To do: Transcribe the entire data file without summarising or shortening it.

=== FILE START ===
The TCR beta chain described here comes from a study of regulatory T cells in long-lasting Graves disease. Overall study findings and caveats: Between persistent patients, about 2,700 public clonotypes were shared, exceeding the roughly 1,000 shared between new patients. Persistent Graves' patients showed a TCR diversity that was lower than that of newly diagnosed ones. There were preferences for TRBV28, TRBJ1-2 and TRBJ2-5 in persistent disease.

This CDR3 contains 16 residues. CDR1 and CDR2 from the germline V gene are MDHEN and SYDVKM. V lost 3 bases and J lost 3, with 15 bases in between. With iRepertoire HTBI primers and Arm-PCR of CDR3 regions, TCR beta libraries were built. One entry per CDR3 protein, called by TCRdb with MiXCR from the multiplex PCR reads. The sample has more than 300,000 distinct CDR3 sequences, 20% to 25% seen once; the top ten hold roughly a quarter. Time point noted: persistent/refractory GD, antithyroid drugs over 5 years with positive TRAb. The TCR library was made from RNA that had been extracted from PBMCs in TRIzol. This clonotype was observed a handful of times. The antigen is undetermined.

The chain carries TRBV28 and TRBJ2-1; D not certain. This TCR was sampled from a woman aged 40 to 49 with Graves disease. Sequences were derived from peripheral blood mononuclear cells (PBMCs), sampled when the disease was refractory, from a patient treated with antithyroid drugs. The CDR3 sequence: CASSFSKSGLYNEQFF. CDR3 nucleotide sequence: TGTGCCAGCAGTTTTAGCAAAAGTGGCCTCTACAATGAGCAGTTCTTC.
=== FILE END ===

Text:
The TCR beta chain described here comes from a study of regulatory T cells in long-lasting Graves disease. Overall study findings and caveats: Between persistent patients, about 2,700 public clonotypes were shared, exceeding the roughly 1,000 shared between new patients. Persistent Graves' patients showed a TCR diversity that was lower than that of newly diagnosed ones. There were preferences for TRBV28, TRBJ1-2 and TRBJ2-5 in persistent disease.

This CDR3 contains 16 residues. CDR1 and CDR2 from the germline V gene are MDHEN and SYDVKM. V lost 3 bases and J lost 3, with 15 bases in between. With iRepertoire HTBI primers and Arm-PCR of CDR3 regions, TCR beta libraries were built. One entry per CDR3 protein, called by TCRdb with MiXCR from the multiplex PCR reads. The sample has more than 300,000 distinct CDR3 sequences, 20% to 25% seen once; the top ten hold roughly a quarter. Time point noted: persistent/refractory GD, antithyroid drugs over 5 years with positive TRAb. The TCR library was made from RNA that had been extracted from PBMCs in TRIzol. This clonotype was observed a handful of times. The antigen is undetermined.

The chain carries TRBV28 and TRBJ2-1; D not certain. This TCR was sampled from a woman aged 40 to 49 with Graves disease. Sequences were derived from peripheral blood mononuclear cells (PBMCs), sampled when the disease was refractory, from a patient treated with antithyroid drugs. The CDR3 sequence: CASSFSKSGLYNEQFF. CDR3 nucleotide sequence: TGTGCCAGCAGTTTTAGCAAAAGTGGCCTCTACAATGAGCAGTTCTTC.